Cloud Infrastructure Services and SaaS Applications – Who is responsible for purchasing cloud services? Is it centralized? How does the organization keep track of costs and utilization across multiple cloud services accounts? Are cloud infrastructure “instances” (virtual machines) being used effectively? Does the organization have the right subscription level for Software as a Service (SaaS) applications to best meet business needs while controlling costs?
Security – How can your organization reduce unlicenced and unauthorized software in the IT environment? (There is a strong correlation between occurrences of malware and unlicensed software). How do you identify occurrences of software in your environment with known software vulnerabilities? What is the process to remediate those vulnerabilities?
Combating Operational Disruption and Rising Costs
As a result of implementing or updating some or all of the SAM governance processes detailed in the section above, it is inevitable that there will be some degree of operational disruption, and a subsequent increase in costs – at least in the short term.
Good approaches to SAM governance must be holistic so that the processes encompass all of the teams across the organisation, and encompass all of the applications within the organisation however they are delivered to the end-user.
SAM governance should also be implemented in a strategic manner, rather than at the tactical level. The aim should be to implement processes that, for example, maintain continuous licence compliance, rather than just providing a way to respond to a specific software audit event.
As a result, SAM governance is generally implemented best through a staged approach where there is a clearly defined structure initially baselining both software inventory (what has been installed) and software entitlements (what has been acquired). Next there needs to be clearly defined (and documented) roles and responsibilities that are potentially mapped into any “automation” or tool capability to support the governance program. These tools can then be used as supporting evidence for documentation such as business as usual (BAU) Guides as well as underpinning regular reviews of the impact of SAM governance.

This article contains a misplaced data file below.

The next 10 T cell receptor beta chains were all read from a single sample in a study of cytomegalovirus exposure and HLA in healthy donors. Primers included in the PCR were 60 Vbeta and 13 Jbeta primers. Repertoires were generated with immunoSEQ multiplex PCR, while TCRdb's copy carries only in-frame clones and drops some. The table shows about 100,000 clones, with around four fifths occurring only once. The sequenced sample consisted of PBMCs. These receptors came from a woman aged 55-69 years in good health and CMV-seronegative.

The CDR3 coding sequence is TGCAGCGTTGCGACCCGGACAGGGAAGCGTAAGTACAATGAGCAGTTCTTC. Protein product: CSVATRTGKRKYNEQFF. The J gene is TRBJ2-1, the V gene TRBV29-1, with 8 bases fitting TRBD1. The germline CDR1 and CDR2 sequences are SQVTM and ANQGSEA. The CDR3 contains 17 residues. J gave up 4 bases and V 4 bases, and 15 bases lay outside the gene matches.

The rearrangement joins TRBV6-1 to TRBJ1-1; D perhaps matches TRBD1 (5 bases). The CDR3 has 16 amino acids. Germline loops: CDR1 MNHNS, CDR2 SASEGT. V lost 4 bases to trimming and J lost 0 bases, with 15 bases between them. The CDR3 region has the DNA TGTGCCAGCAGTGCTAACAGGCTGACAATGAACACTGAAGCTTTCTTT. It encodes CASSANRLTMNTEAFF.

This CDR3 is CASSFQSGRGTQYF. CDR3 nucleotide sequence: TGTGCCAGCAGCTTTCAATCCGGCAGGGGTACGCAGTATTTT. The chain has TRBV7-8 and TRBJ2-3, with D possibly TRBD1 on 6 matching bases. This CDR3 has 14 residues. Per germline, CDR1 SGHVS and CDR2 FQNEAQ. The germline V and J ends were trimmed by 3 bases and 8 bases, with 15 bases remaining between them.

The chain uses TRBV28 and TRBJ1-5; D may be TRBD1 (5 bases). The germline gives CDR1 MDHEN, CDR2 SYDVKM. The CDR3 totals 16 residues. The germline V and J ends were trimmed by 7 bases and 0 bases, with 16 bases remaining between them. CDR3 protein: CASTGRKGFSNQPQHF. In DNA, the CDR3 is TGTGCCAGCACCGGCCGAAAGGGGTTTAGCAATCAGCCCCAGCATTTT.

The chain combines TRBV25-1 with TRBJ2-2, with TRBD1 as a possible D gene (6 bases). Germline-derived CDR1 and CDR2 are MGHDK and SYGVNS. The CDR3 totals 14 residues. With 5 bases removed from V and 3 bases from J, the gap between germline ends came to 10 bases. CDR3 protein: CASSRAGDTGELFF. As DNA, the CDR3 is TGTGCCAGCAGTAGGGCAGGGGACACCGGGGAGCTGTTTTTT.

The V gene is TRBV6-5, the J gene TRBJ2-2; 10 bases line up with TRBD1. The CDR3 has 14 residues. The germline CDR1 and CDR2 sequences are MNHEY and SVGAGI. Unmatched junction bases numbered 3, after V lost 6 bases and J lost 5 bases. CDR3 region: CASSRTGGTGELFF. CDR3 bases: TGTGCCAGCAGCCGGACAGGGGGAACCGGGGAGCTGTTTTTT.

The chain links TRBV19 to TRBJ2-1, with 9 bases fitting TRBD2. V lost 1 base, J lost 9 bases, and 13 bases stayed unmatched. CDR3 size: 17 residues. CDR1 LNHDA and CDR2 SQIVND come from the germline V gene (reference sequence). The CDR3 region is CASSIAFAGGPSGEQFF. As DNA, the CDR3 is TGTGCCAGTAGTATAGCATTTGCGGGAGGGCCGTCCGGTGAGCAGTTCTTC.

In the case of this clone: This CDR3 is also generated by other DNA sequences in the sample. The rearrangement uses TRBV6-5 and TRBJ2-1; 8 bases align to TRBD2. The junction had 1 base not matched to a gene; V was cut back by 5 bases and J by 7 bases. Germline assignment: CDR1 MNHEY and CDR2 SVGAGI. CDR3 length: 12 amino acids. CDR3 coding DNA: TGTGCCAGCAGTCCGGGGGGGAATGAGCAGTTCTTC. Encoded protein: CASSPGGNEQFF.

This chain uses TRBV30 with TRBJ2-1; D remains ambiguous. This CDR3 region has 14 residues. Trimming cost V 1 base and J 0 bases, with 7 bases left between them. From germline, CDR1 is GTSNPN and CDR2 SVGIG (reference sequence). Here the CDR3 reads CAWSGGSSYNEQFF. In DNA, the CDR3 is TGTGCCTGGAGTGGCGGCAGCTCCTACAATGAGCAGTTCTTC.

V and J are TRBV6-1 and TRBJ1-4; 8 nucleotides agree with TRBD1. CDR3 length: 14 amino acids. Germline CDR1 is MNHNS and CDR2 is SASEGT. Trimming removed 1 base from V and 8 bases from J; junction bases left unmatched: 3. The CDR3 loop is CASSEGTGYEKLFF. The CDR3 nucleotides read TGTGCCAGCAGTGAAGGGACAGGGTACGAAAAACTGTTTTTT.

Consequently SAM governance must form an integral part of other IT processes such as Change Management as no infrastructure changes should be made without an assessment of the potential licensing impact. However, it is important to remember that SAM governance should be as agile as the rest of the organisation, and should be able to rapidly adapt to changes, as required. As highlighted in Part 1, to not make the process as efficient as possible invites users to circumvent it at every available opportunity as it will be considered ineffective and unwieldy, with no clear benefits.
Importantly, for any process that is seen to potentially introduce cost and complexity into the organisation, the business benefits must be measurable and the business value must be publicized, to combat any such negative perceptions. Similarly, those responsible for the governance must be made accountable to ensure that the processes are effective and deliver the required benefits to the organisation.
To learn more about how Flexera Software enterprise solutions help organizations implement strong software governance processes, please visit our website. Our enterprise solutions include:
- FlexNet Manager Suite for Enterprises
- App Portal
- AdminStudio Suite
- Vulnerability Intelligence Manager
- Corporate Software Inspector
You may also be interested in reading our white paper: Best Practices for Governance and Compliance Using an Enterprise App Store